Background: Data regarding the relationship between non–disease-specific (NDSM) and disease-specific mortality (DSM) in patients with surgically treated nonmetastatic retroperitoneal sarcoma (nmRPS) are lacking. Objective: To examine the rates of NDSM and DSM among patients with surgically treated nmRPS. Design, setting and participants: We used the Surveillance, Epidemiology and End Results (SEER) database (2004–2014) to obtain data for patients with surgically treated nonmetastatic RPS. Outcome measurements and statistical analyses: The 5-yr DSM and NDSM rates were generated via competing risks regression (CRR) methodologies. Multivariable CRR models were used to test the effects of age, histologic subtype, grade, size, and radiotherapy (RT) status on NDSM and DSM. Results and limitations: Overall, 231 (26.8%) and 57 patients (6.7%) died from DSM and NDSM, respectively. Following stratification according to age, histologic subtype, grade, size, and RT status, the proportion of patients who succumbed to NDSM was higher for patients with age above the median, liposarcoma histologic subtype, low grade, and tumor size ≥17 cm. DSM rates were also higher among patients with age above the median, leiomyosarcoma histologic subtype, high grade, and tumor size ≥17 cm. Multivariable CRR models revealed that age above the median was associated with higher NDSM (hazard ratio [HR]1.7, 95% confidence interval [CI] 1.1–2.7; p = 0.019). Conversely, leiomyosarcoma (HR 1.9, 95% CI 1.4–2.6; p < 0.0001), sarcoma not otherwise specified (HR 2.4, 95% CI 1.5–3.8; p < 0.0001) and other RPS (HR 2, 95% CI 1.2–3.4; p = 0.01) histologic subtypes, high grade (HR 3, 95% CI 2.3–4; p < 0.0001), and tumor size above the median (HR 1.4, 95% CI 1.1–3.8; p = 0.012) were associated with higher DSM. This is a retrospective study and misclassification bias may be present because of the reliability of the distinction between DSM and NDSM. Conclusions: The impact of NDSM in surgically treated nmRPS is not trivial, particularly among patients with favorable characteristics such as liposarcoma histologic subtype and low-grade tumors. Patient summary: Mortality from causes not related to the specific disease is important in patients with retroperitoneal sarcoma (RPS) treated surgically. In particular, patients with good tumor characteristics, namely liposarcoma histologic subtype and low grade, most often do not die from their cancer but succumb to causes other than RPS. Unfortunately, tumor characteristics and radiotherapy administration shed relatively little light on predicting mortality from causes other than cancer in patients with surgically treated RPS. Our report compares the risk of dying from RPS with that of dying from other causes according to the type of surgically treated sarcoma. An important proportion (20%) of all deaths among patients with surgically treated retroperitoneal sarcoma can be attributed to other causes, and this fact need to be discussed with patients. Specifically, among patients with favorable characteristics such as low grade and liposarcoma histologic subtype, the higher probability of dying from causes other than retroperitoneal sarcoma at 5 yr represents a source of reassurance regarding the natural history of their surgically treated disease.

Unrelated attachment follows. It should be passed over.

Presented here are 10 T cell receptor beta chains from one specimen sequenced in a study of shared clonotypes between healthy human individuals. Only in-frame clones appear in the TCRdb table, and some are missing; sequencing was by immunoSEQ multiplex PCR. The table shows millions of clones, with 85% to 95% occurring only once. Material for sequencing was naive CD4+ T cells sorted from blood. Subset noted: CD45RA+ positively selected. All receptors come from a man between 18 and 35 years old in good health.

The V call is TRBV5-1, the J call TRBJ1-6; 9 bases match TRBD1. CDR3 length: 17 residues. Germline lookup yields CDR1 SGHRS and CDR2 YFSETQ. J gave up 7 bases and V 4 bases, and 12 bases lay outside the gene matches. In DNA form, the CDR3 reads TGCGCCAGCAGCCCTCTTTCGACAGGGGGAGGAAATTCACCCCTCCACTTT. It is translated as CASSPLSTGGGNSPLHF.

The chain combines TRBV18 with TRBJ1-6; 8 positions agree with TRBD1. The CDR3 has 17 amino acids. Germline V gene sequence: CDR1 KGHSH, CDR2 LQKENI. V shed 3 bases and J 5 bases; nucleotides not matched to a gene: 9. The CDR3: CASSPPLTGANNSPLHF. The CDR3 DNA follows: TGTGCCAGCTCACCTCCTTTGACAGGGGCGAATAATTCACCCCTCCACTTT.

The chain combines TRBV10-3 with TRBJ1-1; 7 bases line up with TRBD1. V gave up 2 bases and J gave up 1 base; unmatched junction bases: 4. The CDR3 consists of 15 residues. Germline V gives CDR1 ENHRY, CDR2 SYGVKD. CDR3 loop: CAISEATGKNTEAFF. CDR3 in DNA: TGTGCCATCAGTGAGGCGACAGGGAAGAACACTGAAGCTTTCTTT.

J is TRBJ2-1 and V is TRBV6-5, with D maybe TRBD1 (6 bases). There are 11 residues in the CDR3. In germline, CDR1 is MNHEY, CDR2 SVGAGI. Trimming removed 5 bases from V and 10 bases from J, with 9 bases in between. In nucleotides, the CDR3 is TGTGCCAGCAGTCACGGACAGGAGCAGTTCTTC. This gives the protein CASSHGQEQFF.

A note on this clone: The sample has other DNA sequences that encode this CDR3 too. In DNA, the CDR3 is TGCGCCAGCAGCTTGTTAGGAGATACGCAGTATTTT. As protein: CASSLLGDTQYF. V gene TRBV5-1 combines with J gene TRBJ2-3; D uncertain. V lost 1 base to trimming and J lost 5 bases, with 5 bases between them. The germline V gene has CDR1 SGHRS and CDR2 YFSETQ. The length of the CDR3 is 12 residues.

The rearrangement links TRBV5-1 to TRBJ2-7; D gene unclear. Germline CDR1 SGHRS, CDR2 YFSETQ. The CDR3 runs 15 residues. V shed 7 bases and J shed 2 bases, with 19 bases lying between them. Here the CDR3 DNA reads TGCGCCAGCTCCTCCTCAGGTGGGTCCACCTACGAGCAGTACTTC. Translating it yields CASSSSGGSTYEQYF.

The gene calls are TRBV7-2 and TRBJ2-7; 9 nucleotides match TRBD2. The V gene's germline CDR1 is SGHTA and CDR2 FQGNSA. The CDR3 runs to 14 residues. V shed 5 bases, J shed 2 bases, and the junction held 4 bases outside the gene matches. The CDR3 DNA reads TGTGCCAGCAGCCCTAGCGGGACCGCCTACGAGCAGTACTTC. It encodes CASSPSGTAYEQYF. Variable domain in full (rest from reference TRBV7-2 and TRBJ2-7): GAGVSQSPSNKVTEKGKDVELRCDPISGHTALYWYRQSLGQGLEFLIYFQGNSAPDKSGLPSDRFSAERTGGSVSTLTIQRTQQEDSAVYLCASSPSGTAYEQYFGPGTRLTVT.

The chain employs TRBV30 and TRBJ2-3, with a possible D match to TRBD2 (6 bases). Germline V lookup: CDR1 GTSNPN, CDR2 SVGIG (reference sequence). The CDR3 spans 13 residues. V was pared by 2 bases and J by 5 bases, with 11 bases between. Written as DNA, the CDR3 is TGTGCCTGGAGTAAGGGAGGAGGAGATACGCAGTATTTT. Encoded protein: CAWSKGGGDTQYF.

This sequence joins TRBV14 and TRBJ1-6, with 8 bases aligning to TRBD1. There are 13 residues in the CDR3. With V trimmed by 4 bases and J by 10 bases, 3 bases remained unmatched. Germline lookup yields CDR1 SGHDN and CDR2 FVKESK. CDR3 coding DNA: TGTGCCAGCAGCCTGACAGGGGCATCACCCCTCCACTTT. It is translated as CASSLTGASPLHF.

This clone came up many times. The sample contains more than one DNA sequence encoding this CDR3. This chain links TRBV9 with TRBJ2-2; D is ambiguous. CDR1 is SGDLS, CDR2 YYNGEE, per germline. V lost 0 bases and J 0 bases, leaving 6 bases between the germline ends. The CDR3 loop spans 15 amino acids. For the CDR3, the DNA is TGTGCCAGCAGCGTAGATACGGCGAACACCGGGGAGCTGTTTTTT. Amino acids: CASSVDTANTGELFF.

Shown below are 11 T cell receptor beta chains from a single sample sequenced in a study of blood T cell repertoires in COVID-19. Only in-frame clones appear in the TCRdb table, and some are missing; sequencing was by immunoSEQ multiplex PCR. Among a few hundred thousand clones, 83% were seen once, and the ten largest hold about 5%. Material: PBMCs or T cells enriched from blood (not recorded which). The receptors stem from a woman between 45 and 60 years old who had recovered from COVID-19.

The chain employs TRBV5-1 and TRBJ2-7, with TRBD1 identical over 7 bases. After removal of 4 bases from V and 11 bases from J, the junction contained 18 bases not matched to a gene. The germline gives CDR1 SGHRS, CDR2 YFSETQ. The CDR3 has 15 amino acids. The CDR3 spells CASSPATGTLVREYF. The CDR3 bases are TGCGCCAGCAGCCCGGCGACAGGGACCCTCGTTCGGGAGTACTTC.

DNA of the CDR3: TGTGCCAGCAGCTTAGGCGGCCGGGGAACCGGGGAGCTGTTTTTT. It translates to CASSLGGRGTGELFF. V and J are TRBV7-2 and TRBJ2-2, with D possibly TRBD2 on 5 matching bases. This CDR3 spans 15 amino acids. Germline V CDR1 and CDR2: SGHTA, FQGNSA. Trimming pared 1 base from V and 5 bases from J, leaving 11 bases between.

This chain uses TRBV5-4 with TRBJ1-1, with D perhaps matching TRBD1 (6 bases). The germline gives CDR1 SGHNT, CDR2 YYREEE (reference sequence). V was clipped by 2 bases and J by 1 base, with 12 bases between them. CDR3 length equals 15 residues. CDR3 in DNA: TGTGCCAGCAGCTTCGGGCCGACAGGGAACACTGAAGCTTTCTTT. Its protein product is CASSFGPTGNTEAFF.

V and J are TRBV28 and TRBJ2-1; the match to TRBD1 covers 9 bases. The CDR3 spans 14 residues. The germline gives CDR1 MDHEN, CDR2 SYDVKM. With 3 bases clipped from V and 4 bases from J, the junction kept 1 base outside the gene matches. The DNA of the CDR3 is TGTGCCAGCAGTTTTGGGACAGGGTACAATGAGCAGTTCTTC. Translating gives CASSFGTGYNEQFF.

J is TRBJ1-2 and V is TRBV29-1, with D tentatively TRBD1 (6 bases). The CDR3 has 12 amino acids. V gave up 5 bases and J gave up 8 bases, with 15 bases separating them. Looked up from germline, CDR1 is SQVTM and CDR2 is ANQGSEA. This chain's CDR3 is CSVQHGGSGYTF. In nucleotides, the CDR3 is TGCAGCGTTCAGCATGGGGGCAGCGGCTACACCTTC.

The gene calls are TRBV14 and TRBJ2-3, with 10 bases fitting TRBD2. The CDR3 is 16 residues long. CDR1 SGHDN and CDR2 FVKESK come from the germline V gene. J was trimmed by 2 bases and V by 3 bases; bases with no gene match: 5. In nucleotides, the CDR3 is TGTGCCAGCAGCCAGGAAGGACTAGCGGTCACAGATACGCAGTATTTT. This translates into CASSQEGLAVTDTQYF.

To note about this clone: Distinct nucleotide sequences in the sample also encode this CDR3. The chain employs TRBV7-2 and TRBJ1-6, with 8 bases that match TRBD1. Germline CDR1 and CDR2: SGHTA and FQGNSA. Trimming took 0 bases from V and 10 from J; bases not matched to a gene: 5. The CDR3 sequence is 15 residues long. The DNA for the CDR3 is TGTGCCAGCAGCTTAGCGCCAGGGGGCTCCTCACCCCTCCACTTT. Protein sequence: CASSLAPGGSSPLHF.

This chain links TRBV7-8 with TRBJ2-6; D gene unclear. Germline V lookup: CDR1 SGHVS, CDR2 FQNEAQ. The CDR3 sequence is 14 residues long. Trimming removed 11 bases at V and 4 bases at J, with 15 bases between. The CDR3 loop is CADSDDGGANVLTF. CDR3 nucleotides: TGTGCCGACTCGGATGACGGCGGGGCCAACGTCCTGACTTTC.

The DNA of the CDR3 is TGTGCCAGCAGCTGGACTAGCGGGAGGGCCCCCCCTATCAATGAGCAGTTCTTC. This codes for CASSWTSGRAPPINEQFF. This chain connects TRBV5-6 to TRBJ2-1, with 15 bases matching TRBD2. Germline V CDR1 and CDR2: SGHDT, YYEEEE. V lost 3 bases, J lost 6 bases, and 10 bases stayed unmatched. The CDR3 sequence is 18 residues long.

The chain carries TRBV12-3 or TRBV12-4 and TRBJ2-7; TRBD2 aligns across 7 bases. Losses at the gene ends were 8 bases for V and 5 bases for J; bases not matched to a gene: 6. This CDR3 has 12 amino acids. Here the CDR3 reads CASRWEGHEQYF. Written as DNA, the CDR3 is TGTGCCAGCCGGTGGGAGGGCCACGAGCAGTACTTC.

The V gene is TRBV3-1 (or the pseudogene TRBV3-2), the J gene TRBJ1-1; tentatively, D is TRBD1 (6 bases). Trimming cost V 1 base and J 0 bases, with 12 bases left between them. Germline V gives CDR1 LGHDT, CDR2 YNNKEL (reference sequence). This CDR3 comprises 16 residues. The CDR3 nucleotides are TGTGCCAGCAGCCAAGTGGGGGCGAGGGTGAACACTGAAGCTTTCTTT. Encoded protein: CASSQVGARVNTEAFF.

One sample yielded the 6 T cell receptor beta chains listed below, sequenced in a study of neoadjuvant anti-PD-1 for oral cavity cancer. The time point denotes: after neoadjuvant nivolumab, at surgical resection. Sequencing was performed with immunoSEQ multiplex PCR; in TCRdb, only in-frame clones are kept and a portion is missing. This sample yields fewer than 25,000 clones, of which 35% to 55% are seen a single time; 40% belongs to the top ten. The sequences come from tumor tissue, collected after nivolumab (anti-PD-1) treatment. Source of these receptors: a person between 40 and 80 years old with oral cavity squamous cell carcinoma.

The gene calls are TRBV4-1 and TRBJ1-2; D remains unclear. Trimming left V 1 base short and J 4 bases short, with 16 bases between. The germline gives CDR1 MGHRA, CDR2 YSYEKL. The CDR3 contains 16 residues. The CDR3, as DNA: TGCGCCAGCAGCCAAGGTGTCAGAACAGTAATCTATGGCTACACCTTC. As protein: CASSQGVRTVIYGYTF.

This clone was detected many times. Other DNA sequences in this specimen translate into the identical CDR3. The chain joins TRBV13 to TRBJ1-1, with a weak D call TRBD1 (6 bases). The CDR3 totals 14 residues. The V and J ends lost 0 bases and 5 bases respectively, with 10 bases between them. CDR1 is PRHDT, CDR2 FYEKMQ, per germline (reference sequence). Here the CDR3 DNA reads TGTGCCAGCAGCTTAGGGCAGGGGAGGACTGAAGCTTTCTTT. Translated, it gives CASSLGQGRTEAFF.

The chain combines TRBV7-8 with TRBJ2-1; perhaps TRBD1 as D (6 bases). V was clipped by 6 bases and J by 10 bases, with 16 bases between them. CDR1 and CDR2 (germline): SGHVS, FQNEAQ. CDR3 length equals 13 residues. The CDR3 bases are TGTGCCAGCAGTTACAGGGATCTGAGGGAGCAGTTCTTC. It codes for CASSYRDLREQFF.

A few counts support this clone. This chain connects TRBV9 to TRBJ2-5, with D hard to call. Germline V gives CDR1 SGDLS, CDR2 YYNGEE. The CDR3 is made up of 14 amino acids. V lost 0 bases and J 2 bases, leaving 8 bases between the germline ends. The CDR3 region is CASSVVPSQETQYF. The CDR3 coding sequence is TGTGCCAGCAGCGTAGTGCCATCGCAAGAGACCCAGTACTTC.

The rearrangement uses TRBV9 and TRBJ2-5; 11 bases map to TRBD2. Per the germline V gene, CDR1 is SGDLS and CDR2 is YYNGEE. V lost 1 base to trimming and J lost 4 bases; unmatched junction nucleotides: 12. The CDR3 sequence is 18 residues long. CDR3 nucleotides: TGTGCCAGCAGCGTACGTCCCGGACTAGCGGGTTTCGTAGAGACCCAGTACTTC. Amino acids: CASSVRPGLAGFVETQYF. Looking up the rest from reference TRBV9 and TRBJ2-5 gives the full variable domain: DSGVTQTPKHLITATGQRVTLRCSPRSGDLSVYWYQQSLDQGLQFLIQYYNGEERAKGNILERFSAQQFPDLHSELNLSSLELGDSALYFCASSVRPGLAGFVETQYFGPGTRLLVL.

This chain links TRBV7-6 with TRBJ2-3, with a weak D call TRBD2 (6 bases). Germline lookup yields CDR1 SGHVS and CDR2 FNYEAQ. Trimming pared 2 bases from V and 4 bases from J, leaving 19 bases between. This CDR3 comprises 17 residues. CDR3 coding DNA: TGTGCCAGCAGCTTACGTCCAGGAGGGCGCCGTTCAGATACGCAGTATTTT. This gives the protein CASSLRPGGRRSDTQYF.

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Utilizza questo identificativo per citare o creare un link a questo documento: http://hdl.handle.net/11564/719492